“No!” I said, shocked—I’ve always personally thought that injectables and plastic surgery of any kind are just not for me, and she knew that. But indignity gave way to glee as I realised that my newfound microneedling habit had hit a new stage of success. I had purchased a dermaroller on Amazon a few months earlier, after getting a treatment at a dermatologist’s office and watching my might-as-well-be-tattooed dark circles and puffy under-eye bags disappear—and stay gone in the weeks that followed. I seriously doubted that I would get anything approaching similar results at home, but if nothing else, pressing tiny needles into my face seemed like a pretty badass thing to try, a funny story to tell either way. I’ve never been happier to be so wrong.
Anti-aging creams are predominantly moisturiser-based cosmeceutical skin care products marketed with the promise of making the consumer look younger by reducing, masking or preventing signs of skin aging. These signs are laxity (sagging), rhytids (wrinkles), and photoaging, which includes erythema (redness), dyspigmentation (brown discolorations), solar elastosis (yellowing), keratoses (abnormal growths), and poor texture.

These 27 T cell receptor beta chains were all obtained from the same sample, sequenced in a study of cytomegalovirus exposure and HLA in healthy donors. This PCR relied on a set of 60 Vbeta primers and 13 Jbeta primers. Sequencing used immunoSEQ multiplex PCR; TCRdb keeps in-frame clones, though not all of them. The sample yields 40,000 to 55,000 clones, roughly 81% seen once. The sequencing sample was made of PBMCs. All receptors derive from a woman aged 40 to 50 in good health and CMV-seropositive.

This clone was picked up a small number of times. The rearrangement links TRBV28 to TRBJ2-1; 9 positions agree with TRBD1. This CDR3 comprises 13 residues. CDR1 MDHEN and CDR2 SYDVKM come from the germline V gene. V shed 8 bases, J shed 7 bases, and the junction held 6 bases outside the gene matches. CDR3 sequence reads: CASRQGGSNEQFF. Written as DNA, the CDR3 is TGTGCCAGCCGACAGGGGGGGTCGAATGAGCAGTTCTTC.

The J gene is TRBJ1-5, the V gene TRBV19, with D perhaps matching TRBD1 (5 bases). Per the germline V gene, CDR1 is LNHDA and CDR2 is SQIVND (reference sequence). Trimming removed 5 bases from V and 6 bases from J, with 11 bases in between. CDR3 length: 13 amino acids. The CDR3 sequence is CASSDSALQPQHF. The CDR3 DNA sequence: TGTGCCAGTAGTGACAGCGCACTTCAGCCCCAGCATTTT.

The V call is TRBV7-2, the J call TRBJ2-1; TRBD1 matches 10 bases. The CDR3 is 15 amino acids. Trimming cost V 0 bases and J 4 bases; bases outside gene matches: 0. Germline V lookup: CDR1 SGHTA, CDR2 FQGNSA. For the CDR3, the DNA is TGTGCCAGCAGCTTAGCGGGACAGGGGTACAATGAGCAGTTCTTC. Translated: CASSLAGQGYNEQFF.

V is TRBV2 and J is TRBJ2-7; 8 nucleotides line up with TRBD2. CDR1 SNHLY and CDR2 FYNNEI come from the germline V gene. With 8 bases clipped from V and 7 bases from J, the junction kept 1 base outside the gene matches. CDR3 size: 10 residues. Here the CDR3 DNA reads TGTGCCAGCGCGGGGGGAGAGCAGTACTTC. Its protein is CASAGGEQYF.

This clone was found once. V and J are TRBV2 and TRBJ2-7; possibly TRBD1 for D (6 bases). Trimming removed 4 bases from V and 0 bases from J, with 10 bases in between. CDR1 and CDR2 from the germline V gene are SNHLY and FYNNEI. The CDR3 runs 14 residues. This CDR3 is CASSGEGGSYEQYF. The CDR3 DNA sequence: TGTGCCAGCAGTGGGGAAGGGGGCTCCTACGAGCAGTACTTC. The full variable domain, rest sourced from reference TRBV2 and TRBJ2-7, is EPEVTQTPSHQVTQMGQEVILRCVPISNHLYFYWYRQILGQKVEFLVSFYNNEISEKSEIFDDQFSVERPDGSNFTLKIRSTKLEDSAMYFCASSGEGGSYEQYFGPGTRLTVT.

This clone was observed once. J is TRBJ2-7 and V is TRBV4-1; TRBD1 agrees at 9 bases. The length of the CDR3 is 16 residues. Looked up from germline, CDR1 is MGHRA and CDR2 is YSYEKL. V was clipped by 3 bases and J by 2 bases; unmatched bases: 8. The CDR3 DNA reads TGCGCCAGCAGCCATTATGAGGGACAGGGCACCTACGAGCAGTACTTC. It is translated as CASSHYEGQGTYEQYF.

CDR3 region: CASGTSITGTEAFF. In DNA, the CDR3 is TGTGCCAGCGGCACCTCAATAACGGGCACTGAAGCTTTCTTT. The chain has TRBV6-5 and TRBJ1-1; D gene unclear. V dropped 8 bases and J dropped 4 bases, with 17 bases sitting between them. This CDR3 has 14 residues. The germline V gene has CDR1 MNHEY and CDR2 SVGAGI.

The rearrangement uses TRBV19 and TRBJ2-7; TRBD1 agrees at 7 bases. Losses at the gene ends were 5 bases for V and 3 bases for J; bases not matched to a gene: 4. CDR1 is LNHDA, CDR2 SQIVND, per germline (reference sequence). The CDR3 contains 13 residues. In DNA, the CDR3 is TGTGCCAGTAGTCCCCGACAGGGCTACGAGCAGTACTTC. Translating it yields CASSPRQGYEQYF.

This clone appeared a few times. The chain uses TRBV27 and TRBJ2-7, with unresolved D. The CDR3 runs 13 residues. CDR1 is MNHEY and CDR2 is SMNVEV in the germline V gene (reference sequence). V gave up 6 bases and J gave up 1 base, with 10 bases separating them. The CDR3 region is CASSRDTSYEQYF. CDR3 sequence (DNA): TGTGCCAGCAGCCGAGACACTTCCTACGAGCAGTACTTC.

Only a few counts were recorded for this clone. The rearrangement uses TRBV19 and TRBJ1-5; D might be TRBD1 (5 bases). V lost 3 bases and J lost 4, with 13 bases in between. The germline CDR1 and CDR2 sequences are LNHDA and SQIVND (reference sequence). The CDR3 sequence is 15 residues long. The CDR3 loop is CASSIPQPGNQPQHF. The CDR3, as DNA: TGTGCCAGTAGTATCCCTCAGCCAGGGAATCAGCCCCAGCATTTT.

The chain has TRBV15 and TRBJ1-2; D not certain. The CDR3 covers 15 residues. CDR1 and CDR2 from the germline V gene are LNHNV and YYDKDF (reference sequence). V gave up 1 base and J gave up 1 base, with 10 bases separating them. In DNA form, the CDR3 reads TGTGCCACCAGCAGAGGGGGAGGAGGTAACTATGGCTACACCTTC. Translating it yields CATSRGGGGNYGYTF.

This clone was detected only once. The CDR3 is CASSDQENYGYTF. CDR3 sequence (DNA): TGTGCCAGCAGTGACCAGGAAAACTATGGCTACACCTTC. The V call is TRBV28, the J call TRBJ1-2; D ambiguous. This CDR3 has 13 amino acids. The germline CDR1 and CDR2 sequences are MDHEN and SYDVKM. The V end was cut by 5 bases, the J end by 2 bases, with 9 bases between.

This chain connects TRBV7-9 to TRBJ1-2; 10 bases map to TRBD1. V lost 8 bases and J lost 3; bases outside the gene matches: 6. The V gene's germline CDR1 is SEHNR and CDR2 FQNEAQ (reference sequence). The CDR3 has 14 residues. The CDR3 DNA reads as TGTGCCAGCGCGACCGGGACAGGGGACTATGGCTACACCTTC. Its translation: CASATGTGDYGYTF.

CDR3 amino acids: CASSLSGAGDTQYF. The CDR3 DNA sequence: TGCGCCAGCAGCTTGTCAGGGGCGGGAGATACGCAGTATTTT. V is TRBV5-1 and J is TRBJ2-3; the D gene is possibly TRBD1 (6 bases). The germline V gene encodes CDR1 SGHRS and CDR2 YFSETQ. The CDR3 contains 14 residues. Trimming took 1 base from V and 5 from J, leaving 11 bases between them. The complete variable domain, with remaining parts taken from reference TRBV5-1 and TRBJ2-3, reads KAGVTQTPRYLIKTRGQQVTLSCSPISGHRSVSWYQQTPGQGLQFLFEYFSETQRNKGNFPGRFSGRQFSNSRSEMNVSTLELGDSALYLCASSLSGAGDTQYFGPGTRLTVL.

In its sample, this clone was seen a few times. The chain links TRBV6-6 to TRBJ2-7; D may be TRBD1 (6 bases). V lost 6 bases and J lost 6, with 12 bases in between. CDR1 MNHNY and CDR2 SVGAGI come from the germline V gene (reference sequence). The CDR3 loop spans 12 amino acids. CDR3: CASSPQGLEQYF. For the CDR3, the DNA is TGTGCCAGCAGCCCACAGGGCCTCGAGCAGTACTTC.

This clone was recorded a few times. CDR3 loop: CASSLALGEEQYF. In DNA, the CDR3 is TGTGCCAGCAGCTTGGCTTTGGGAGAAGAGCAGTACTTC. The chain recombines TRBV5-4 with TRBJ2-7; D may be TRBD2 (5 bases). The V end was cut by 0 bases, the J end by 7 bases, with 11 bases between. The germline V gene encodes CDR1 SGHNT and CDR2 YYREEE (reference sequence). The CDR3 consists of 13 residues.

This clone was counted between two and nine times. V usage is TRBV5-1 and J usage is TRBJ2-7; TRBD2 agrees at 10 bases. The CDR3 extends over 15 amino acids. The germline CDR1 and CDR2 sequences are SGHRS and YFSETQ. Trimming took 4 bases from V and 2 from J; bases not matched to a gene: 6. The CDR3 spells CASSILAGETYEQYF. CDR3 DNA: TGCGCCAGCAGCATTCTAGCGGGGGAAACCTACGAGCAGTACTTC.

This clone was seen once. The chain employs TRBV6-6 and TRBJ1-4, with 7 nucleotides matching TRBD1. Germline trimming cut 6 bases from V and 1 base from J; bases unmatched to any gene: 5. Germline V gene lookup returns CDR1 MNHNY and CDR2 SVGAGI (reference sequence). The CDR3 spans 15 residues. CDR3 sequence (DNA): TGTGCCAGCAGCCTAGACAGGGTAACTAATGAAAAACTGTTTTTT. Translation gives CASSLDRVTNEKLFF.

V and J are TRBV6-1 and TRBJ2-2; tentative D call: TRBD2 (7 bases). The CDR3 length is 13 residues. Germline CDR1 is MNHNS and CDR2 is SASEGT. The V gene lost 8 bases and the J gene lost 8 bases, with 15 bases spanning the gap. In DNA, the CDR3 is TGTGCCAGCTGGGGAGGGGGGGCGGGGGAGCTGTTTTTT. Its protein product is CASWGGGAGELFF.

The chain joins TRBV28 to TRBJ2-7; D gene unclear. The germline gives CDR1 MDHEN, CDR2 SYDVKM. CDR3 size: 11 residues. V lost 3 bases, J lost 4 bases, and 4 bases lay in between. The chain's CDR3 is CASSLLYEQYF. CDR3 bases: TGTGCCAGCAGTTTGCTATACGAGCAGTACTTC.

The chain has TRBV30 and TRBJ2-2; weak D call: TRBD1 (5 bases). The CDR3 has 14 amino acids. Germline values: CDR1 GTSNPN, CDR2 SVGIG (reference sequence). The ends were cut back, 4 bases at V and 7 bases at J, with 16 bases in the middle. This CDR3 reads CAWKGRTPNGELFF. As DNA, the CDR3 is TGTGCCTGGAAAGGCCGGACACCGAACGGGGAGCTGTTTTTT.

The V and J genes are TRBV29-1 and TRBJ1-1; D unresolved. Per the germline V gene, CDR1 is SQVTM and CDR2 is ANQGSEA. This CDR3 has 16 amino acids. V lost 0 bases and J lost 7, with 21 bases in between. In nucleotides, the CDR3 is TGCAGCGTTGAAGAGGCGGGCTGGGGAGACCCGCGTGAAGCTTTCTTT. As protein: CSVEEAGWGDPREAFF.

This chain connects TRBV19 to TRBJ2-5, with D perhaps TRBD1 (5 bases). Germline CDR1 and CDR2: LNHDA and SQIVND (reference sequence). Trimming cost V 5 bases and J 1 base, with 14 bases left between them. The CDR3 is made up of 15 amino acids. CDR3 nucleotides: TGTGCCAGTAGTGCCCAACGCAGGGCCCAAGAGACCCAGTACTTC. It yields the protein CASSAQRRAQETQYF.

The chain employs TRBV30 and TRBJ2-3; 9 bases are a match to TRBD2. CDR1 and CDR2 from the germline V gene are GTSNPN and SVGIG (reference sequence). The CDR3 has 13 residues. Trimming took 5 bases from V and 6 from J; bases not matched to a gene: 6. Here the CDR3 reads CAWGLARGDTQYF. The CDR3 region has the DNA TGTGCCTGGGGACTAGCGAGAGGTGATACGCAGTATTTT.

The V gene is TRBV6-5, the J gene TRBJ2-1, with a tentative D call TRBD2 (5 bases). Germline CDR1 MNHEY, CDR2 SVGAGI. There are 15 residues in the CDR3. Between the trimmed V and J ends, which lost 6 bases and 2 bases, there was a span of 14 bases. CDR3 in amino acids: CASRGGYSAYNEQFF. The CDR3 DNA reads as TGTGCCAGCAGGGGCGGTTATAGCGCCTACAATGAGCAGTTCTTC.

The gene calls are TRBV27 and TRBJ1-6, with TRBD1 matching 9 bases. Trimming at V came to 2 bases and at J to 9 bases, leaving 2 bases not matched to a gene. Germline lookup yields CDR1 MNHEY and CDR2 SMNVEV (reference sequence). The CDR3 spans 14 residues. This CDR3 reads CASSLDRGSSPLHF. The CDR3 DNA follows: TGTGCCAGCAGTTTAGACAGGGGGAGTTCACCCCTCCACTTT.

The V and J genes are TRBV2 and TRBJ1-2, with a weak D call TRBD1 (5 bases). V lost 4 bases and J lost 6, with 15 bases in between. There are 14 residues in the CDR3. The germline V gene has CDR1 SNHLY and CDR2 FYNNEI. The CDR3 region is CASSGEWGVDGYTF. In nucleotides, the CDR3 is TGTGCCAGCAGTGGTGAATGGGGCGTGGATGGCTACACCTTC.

Fayne Frey, M.D., is a board-certified clinical and surgical dermatologist practicing in West Nyack, New York, where she specializes in the diagnosis and treatment of skin cancer. She is a nationally recognized expert in the effectiveness and formulation of over-the-counter skincare products, and, as a speaker, has captivated audiences with her wry observations regarding the skincare industry. She has consulted for numerous media outlets, including NBC, USA Today, and, the Huffington Post, and has shared her expertise on both cable and major TV outlets. Dr. Frey is the Founder of FryFace.com, an educational skincare information and product selection service website that clarifies and simplifies the overwhelming choice of effective, safe and affordable products encountered in the skincare aisles. Dr. Frey is a graduate of the Weill Cornell Medical College and is a fellow of both the American Academy of Dermatology and the American Society for Dermatologic Surgery.
According to a 2013 study, using a broad spectrum sunscreen and wearing UV-coated sunglasses may help reduce bags under the eyes.17 However, in choosing a sunscreen, make sure that it doesn’t contain oxybenzone, synthetic fragrances or retinyl palmitate; your safest choice is a lotion or cream with zinc oxide. You may also wear a wide-brimmed hat or a cap to protect your face and eyes.
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